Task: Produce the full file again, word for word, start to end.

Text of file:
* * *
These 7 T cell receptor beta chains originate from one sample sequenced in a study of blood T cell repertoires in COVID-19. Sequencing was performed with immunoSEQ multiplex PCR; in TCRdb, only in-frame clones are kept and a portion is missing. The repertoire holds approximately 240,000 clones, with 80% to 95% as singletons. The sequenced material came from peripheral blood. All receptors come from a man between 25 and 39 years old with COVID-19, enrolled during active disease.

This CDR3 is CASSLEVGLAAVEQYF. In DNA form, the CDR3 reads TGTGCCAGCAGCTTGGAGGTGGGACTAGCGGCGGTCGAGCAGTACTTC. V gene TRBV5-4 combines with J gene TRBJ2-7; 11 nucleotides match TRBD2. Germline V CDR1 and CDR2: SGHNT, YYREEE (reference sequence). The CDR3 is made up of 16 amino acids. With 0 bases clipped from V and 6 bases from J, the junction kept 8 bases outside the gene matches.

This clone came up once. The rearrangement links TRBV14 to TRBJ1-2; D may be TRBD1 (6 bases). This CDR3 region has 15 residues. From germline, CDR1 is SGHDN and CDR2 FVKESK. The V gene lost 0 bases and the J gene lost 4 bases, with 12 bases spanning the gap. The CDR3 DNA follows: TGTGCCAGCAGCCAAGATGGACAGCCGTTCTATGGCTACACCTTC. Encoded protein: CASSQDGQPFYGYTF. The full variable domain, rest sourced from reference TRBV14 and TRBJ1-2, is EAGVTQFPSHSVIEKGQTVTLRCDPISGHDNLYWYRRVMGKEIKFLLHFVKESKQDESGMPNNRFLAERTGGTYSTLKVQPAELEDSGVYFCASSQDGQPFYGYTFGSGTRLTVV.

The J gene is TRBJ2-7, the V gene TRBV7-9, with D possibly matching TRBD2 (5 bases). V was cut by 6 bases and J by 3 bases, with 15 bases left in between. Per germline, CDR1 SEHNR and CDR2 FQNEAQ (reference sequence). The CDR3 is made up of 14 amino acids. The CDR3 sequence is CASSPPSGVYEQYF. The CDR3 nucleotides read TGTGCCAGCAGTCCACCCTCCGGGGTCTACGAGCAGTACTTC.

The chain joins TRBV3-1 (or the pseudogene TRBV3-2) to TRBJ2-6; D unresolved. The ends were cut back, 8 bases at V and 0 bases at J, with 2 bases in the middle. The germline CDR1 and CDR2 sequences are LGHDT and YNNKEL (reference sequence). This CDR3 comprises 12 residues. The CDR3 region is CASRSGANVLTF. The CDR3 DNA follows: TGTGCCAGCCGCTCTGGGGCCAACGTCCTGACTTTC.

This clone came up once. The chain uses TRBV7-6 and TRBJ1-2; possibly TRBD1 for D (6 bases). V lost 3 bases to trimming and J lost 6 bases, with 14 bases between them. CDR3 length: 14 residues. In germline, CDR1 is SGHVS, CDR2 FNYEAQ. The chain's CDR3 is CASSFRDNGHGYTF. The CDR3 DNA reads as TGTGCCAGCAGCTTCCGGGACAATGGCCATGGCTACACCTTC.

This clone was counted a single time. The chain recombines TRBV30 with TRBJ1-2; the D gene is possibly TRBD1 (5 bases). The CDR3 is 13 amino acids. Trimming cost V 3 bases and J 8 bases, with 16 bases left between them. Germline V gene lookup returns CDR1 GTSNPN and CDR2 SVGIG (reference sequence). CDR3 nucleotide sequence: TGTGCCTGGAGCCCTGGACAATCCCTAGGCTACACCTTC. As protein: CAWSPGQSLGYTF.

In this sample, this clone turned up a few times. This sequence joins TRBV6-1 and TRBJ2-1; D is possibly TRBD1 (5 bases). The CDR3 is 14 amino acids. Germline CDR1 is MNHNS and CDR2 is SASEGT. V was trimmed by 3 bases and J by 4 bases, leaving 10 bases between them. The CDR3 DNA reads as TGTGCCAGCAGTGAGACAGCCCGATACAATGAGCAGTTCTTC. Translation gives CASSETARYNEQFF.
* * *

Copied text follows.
These 7 T cell receptor beta chains originate from one sample sequenced in a study of blood T cell repertoires in COVID-19. Sequencing was performed with immunoSEQ multiplex PCR; in TCRdb, only in-frame clones are kept and a portion is missing. The repertoire holds approximately 240,000 clones, with 80% to 95% as singletons. The sequenced material came from peripheral blood. All receptors come from a man between 25 and 39 years old with COVID-19, enrolled during active disease.

This CDR3 is CASSLEVGLAAVEQYF. In DNA form, the CDR3 reads TGTGCCAGCAGCTTGGAGGTGGGACTAGCGGCGGTCGAGCAGTACTTC. V gene TRBV5-4 combines with J gene TRBJ2-7; 11 nucleotides match TRBD2. Germline V CDR1 and CDR2: SGHNT, YYREEE (reference sequence). The CDR3 is made up of 16 amino acids. With 0 bases clipped from V and 6 bases from J, the junction kept 8 bases outside the gene matches.

This clone came up once. The rearrangement links TRBV14 to TRBJ1-2; D may be TRBD1 (6 bases). This CDR3 region has 15 residues. From germline, CDR1 is SGHDN and CDR2 FVKESK. The V gene lost 0 bases and the J gene lost 4 bases, with 12 bases spanning the gap. The CDR3 DNA follows: TGTGCCAGCAGCCAAGATGGACAGCCGTTCTATGGCTACACCTTC. Encoded protein: CASSQDGQPFYGYTF. The full variable domain, rest sourced from reference TRBV14 and TRBJ1-2, is EAGVTQFPSHSVIEKGQTVTLRCDPISGHDNLYWYRRVMGKEIKFLLHFVKESKQDESGMPNNRFLAERTGGTYSTLKVQPAELEDSGVYFCASSQDGQPFYGYTFGSGTRLTVV.

The J gene is TRBJ2-7, the V gene TRBV7-9, with D possibly matching TRBD2 (5 bases). V was cut by 6 bases and J by 3 bases, with 15 bases left in between. Per germline, CDR1 SEHNR and CDR2 FQNEAQ (reference sequence). The CDR3 is made up of 14 amino acids. The CDR3 sequence is CASSPPSGVYEQYF. The CDR3 nucleotides read TGTGCCAGCAGTCCACCCTCCGGGGTCTACGAGCAGTACTTC.

The chain joins TRBV3-1 (or the pseudogene TRBV3-2) to TRBJ2-6; D unresolved. The ends were cut back, 8 bases at V and 0 bases at J, with 2 bases in the middle. The germline CDR1 and CDR2 sequences are LGHDT and YNNKEL (reference sequence). This CDR3 comprises 12 residues. The CDR3 region is CASRSGANVLTF. The CDR3 DNA follows: TGTGCCAGCCGCTCTGGGGCCAACGTCCTGACTTTC.

This clone came up once. The chain uses TRBV7-6 and TRBJ1-2; possibly TRBD1 for D (6 bases). V lost 3 bases to trimming and J lost 6 bases, with 14 bases between them. CDR3 length: 14 residues. In germline, CDR1 is SGHVS, CDR2 FNYEAQ. The chain's CDR3 is CASSFRDNGHGYTF. The CDR3 DNA reads as TGTGCCAGCAGCTTCCGGGACAATGGCCATGGCTACACCTTC.

This clone was counted a single time. The chain recombines TRBV30 with TRBJ1-2; the D gene is possibly TRBD1 (5 bases). The CDR3 is 13 amino acids. Trimming cost V 3 bases and J 8 bases, with 16 bases left between them. Germline V gene lookup returns CDR1 GTSNPN and CDR2 SVGIG (reference sequence). CDR3 nucleotide sequence: TGTGCCTGGAGCCCTGGACAATCCCTAGGCTACACCTTC. As protein: CAWSPGQSLGYTF.

In this sample, this clone turned up a few times. This sequence joins TRBV6-1 and TRBJ2-1; D is possibly TRBD1 (5 bases). The CDR3 is 14 amino acids. Germline CDR1 is MNHNS and CDR2 is SASEGT. V was trimmed by 3 bases and J by 4 bases, leaving 10 bases between them. The CDR3 DNA reads as TGTGCCAGCAGTGAGACAGCCCGATACAATGAGCAGTTCTTC. Translation gives CASSETARYNEQFF.